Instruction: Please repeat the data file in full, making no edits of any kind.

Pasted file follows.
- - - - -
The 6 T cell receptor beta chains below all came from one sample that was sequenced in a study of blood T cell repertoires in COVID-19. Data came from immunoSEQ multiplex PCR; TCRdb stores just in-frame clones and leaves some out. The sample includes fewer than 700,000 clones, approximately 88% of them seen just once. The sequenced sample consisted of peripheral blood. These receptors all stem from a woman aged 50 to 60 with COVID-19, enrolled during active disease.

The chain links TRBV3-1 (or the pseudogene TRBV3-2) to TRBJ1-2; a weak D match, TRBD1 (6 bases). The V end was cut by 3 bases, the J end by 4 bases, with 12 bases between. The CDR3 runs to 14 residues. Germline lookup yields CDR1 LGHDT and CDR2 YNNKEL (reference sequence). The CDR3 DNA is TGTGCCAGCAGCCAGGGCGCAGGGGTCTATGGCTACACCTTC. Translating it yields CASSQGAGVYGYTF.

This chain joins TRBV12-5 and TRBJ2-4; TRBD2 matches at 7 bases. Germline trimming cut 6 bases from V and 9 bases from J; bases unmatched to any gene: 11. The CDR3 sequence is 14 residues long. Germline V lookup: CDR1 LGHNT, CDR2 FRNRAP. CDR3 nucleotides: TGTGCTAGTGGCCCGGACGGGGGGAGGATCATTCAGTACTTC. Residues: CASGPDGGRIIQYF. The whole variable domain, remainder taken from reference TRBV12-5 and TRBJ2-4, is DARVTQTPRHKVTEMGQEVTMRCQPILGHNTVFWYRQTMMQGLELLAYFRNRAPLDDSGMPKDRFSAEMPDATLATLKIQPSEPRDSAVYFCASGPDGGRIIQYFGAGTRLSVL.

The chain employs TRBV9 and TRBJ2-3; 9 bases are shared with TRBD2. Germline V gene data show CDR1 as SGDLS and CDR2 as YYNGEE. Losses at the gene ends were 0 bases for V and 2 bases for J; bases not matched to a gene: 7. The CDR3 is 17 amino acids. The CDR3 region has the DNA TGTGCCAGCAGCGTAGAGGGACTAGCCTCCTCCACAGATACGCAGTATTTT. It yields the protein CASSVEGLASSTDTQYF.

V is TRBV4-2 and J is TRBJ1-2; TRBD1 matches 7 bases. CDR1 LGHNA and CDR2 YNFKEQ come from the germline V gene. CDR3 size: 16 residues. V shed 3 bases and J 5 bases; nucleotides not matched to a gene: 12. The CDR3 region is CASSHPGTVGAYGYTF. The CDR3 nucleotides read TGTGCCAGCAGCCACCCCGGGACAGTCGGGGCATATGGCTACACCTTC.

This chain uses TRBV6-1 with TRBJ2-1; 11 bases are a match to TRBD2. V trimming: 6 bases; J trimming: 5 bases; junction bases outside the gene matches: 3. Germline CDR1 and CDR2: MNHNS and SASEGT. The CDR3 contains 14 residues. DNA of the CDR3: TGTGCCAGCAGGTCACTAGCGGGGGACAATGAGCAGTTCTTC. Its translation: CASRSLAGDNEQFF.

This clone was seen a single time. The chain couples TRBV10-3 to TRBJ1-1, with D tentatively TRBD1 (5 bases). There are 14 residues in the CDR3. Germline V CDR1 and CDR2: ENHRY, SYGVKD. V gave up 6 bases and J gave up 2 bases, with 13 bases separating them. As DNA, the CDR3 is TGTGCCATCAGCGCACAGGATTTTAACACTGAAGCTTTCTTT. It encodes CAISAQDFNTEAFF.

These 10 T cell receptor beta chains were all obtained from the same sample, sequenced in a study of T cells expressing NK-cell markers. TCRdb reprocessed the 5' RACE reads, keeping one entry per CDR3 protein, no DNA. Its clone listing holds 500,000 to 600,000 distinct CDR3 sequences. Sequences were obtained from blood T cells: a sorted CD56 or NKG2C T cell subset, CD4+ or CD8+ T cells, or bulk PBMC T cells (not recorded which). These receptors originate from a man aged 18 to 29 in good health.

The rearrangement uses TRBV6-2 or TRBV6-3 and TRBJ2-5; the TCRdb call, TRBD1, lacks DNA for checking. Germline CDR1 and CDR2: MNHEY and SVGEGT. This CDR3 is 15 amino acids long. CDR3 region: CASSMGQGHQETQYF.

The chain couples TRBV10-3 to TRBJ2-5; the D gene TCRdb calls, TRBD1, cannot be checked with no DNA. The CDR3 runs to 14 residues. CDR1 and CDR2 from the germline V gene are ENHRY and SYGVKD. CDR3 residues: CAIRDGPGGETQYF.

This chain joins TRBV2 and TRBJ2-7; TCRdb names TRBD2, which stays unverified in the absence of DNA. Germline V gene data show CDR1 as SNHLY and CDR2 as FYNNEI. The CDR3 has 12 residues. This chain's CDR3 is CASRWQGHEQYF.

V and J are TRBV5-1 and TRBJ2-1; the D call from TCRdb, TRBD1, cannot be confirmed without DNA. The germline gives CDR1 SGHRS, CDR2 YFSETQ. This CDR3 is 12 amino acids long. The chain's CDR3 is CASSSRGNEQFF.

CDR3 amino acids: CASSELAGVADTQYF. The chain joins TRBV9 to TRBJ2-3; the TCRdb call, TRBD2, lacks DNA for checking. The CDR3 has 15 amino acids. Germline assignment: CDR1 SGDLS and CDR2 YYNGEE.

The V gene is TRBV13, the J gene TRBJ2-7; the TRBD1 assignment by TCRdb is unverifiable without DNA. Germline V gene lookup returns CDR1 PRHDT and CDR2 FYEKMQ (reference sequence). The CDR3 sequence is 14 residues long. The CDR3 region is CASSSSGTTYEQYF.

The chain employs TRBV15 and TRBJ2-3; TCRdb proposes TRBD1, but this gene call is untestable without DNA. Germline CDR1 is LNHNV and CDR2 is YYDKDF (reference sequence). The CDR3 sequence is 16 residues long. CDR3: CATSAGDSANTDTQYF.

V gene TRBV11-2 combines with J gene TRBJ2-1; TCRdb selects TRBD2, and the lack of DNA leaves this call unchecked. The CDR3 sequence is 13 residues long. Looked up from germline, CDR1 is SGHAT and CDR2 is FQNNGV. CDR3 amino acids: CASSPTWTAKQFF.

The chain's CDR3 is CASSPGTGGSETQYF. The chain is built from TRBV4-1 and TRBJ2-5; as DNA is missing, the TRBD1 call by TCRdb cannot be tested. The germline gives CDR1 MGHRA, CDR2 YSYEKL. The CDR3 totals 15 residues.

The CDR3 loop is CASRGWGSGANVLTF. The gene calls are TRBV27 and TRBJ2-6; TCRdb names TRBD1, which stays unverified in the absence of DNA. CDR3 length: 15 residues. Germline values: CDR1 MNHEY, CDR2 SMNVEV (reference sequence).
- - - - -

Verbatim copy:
The 6 T cell receptor beta chains below all came from one sample that was sequenced in a study of blood T cell repertoires in COVID-19. Data came from immunoSEQ multiplex PCR; TCRdb stores just in-frame clones and leaves some out. The sample includes fewer than 700,000 clones, approximately 88% of them seen just once. The sequenced sample consisted of peripheral blood. These receptors all stem from a woman aged 50 to 60 with COVID-19, enrolled during active disease.

The chain links TRBV3-1 (or the pseudogene TRBV3-2) to TRBJ1-2; a weak D match, TRBD1 (6 bases). The V end was cut by 3 bases, the J end by 4 bases, with 12 bases between. The CDR3 runs to 14 residues. Germline lookup yields CDR1 LGHDT and CDR2 YNNKEL (reference sequence). The CDR3 DNA is TGTGCCAGCAGCCAGGGCGCAGGGGTCTATGGCTACACCTTC. Translating it yields CASSQGAGVYGYTF.

This chain joins TRBV12-5 and TRBJ2-4; TRBD2 matches at 7 bases. Germline trimming cut 6 bases from V and 9 bases from J; bases unmatched to any gene: 11. The CDR3 sequence is 14 residues long. Germline V lookup: CDR1 LGHNT, CDR2 FRNRAP. CDR3 nucleotides: TGTGCTAGTGGCCCGGACGGGGGGAGGATCATTCAGTACTTC. Residues: CASGPDGGRIIQYF. The whole variable domain, remainder taken from reference TRBV12-5 and TRBJ2-4, is DARVTQTPRHKVTEMGQEVTMRCQPILGHNTVFWYRQTMMQGLELLAYFRNRAPLDDSGMPKDRFSAEMPDATLATLKIQPSEPRDSAVYFCASGPDGGRIIQYFGAGTRLSVL.

The chain employs TRBV9 and TRBJ2-3; 9 bases are shared with TRBD2. Germline V gene data show CDR1 as SGDLS and CDR2 as YYNGEE. Losses at the gene ends were 0 bases for V and 2 bases for J; bases not matched to a gene: 7. The CDR3 is 17 amino acids. The CDR3 region has the DNA TGTGCCAGCAGCGTAGAGGGACTAGCCTCCTCCACAGATACGCAGTATTTT. It yields the protein CASSVEGLASSTDTQYF.

V is TRBV4-2 and J is TRBJ1-2; TRBD1 matches 7 bases. CDR1 LGHNA and CDR2 YNFKEQ come from the germline V gene. CDR3 size: 16 residues. V shed 3 bases and J 5 bases; nucleotides not matched to a gene: 12. The CDR3 region is CASSHPGTVGAYGYTF. The CDR3 nucleotides read TGTGCCAGCAGCCACCCCGGGACAGTCGGGGCATATGGCTACACCTTC.

This chain uses TRBV6-1 with TRBJ2-1; 11 bases are a match to TRBD2. V trimming: 6 bases; J trimming: 5 bases; junction bases outside the gene matches: 3. Germline CDR1 and CDR2: MNHNS and SASEGT. The CDR3 contains 14 residues. DNA of the CDR3: TGTGCCAGCAGGTCACTAGCGGGGGACAATGAGCAGTTCTTC. Its translation: CASRSLAGDNEQFF.

This clone was seen a single time. The chain couples TRBV10-3 to TRBJ1-1, with D tentatively TRBD1 (5 bases). There are 14 residues in the CDR3. Germline V CDR1 and CDR2: ENHRY, SYGVKD. V gave up 6 bases and J gave up 2 bases, with 13 bases separating them. As DNA, the CDR3 is TGTGCCATCAGCGCACAGGATTTTAACACTGAAGCTTTCTTT. It encodes CAISAQDFNTEAFF.

These 10 T cell receptor beta chains were all obtained from the same sample, sequenced in a study of T cells expressing NK-cell markers. TCRdb reprocessed the 5' RACE reads, keeping one entry per CDR3 protein, no DNA. Its clone listing holds 500,000 to 600,000 distinct CDR3 sequences. Sequences were obtained from blood T cells: a sorted CD56 or NKG2C T cell subset, CD4+ or CD8+ T cells, or bulk PBMC T cells (not recorded which). These receptors originate from a man aged 18 to 29 in good health.

The rearrangement uses TRBV6-2 or TRBV6-3 and TRBJ2-5; the TCRdb call, TRBD1, lacks DNA for checking. Germline CDR1 and CDR2: MNHEY and SVGEGT. This CDR3 is 15 amino acids long. CDR3 region: CASSMGQGHQETQYF.

The chain couples TRBV10-3 to TRBJ2-5; the D gene TCRdb calls, TRBD1, cannot be checked with no DNA. The CDR3 runs to 14 residues. CDR1 and CDR2 from the germline V gene are ENHRY and SYGVKD. CDR3 residues: CAIRDGPGGETQYF.

This chain joins TRBV2 and TRBJ2-7; TCRdb names TRBD2, which stays unverified in the absence of DNA. Germline V gene data show CDR1 as SNHLY and CDR2 as FYNNEI. The CDR3 has 12 residues. This chain's CDR3 is CASRWQGHEQYF.

V and J are TRBV5-1 and TRBJ2-1; the D call from TCRdb, TRBD1, cannot be confirmed without DNA. The germline gives CDR1 SGHRS, CDR2 YFSETQ. This CDR3 is 12 amino acids long. The chain's CDR3 is CASSSRGNEQFF.

CDR3 amino acids: CASSELAGVADTQYF. The chain joins TRBV9 to TRBJ2-3; the TCRdb call, TRBD2, lacks DNA for checking. The CDR3 has 15 amino acids. Germline assignment: CDR1 SGDLS and CDR2 YYNGEE.

The V gene is TRBV13, the J gene TRBJ2-7; the TRBD1 assignment by TCRdb is unverifiable without DNA. Germline V gene lookup returns CDR1 PRHDT and CDR2 FYEKMQ (reference sequence). The CDR3 sequence is 14 residues long. The CDR3 region is CASSSSGTTYEQYF.

The chain employs TRBV15 and TRBJ2-3; TCRdb proposes TRBD1, but this gene call is untestable without DNA. Germline CDR1 is LNHNV and CDR2 is YYDKDF (reference sequence). The CDR3 sequence is 16 residues long. CDR3: CATSAGDSANTDTQYF.

V gene TRBV11-2 combines with J gene TRBJ2-1; TCRdb selects TRBD2, and the lack of DNA leaves this call unchecked. The CDR3 sequence is 13 residues long. Looked up from germline, CDR1 is SGHAT and CDR2 is FQNNGV. CDR3 amino acids: CASSPTWTAKQFF.

The chain's CDR3 is CASSPGTGGSETQYF. The chain is built from TRBV4-1 and TRBJ2-5; as DNA is missing, the TRBD1 call by TCRdb cannot be tested. The germline gives CDR1 MGHRA, CDR2 YSYEKL. The CDR3 totals 15 residues.

The CDR3 loop is CASRGWGSGANVLTF. The gene calls are TRBV27 and TRBJ2-6; TCRdb names TRBD1, which stays unverified in the absence of DNA. CDR3 length: 15 residues. Germline values: CDR1 MNHEY, CDR2 SMNVEV (reference sequence).